A few weeks ago I wrote a post about the modern day credit trap. In this post I clearly stated my concerns about credit card debt. Well, at the risk of sounding a bit like a hypocrite, I just get a new credit card.
This credit card differs from the other cards I’ve used because this is the first time I’m not using a card because I “need” the money. Instead, I’m taking advantage of “rewards” cards, which give you free things (in this case, airline miles) as you use them. The plan is to use it to pay for some expenses I already have (insurance, groceries, gas, etc). As long as I pay off the balance each month, no interest will accumulate… and I will also get the rewards that the card provides. I opted for the Capitol One Venture Rewards Card because I have used Capitol One 360 for several years with great success (they charge no monthly fees, plus there’s a convenient ATM I can use down the street for free).
The idea is simple enough. Yet I admit, I was a bit nervous about it, after so many years of dealing with an unpaid credit card balance, and accruing interest fees. I probably would never try this method if I hadn’t heard of tons of other people who do it regularly, and with great success. I feel reasonably confident I, too, can benefit from it.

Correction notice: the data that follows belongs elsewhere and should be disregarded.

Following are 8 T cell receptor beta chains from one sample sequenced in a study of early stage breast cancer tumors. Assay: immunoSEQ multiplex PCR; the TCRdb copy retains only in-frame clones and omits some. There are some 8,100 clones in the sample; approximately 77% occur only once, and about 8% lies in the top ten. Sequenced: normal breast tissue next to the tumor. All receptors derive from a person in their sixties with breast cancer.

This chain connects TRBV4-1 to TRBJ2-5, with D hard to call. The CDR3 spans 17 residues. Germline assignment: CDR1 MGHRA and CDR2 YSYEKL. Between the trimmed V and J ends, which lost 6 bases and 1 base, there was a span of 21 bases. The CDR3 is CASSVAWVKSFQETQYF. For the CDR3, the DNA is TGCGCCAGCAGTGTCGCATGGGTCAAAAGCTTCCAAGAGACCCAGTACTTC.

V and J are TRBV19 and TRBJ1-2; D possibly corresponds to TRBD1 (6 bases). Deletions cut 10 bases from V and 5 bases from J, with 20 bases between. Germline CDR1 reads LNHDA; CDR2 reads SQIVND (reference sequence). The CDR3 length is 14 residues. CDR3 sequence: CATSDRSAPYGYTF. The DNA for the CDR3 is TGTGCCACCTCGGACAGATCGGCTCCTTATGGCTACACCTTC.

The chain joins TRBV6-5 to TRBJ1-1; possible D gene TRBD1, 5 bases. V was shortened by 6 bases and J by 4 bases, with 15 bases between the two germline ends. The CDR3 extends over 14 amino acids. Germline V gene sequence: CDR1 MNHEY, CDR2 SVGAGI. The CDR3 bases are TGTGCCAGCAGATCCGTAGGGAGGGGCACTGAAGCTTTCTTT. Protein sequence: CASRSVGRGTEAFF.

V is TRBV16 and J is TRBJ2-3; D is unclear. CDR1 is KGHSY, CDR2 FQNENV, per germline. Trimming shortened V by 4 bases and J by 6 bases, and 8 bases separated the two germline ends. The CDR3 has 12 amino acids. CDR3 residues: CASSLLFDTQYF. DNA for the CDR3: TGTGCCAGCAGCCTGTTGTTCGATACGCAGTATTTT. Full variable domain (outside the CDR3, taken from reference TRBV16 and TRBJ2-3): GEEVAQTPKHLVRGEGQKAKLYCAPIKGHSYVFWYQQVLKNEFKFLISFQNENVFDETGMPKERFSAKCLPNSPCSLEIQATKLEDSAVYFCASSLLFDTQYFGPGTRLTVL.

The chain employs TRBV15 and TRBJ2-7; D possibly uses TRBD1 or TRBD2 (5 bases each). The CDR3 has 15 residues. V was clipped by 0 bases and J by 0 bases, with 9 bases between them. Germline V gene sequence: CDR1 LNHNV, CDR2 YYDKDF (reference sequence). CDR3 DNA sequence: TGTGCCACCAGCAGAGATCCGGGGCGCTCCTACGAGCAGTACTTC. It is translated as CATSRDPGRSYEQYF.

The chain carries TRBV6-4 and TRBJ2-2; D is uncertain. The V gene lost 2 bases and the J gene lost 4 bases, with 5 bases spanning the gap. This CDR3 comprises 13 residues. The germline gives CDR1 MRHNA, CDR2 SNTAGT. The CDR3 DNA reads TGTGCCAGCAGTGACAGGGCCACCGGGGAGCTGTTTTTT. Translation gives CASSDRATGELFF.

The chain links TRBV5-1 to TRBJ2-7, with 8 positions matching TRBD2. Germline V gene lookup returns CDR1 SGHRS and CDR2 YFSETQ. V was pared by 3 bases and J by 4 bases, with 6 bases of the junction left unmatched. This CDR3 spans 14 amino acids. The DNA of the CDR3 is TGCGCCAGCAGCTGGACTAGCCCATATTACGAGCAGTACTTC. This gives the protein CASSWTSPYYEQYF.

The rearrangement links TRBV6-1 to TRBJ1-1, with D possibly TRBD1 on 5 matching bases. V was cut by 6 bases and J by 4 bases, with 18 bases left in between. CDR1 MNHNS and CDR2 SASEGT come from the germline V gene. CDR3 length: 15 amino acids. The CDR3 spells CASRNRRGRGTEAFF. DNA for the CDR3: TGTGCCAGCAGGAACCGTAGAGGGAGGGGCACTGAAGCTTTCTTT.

As for getting the card, the application process was really easy, and took only a couple minutes online. All was well until I looked at my Capitol One dashboard the day after I filled out my application. I did a double take as I the new balance for my credit card, currently at $0, which had appeared right next to my bank account balance. I got a little uncomfortable, thinking, “That credit card balance is made to look like it’s a positive balance, like your checking account. As if it it’s your money. But it’s not your money… it’s what you owe!”
I took this experience as a reminder of what I’m dealing with: I didn’t get the card in order to fall into the trap of having what they call “a revolving balance.” In fact, the opposite. I will be a smart, disciplined rewards card user (God willing)!
As I was looking at my bank dashboard, I felt the internal warning sign go off. “Proceed with caution,” it said. And like a good devotee to frugality and sound personal finances, I nodded my head. “Preach, brother, preach,” I said to my inner voice of warning.
Meanwhile, I will rack up some free airline miles 🙂
A few miscellaneous notes:
Credit card companies will offer incentives, such as rewards cards, to lure customers. The rewards system only works for the customer if they are responsible about it and pay down their balance immediately. If they do not, it’s probably a better deal for the credit card companies, as an unpaid balance can easily mean more interest profits for them than the value of any of the rewards they offer.
As Brian Tracy points out in his book “Something for Nothing,” there really is no such thing as something for nothing. “Free” comes at a price. Credit cards dangle “free” and hide the price in the fine print.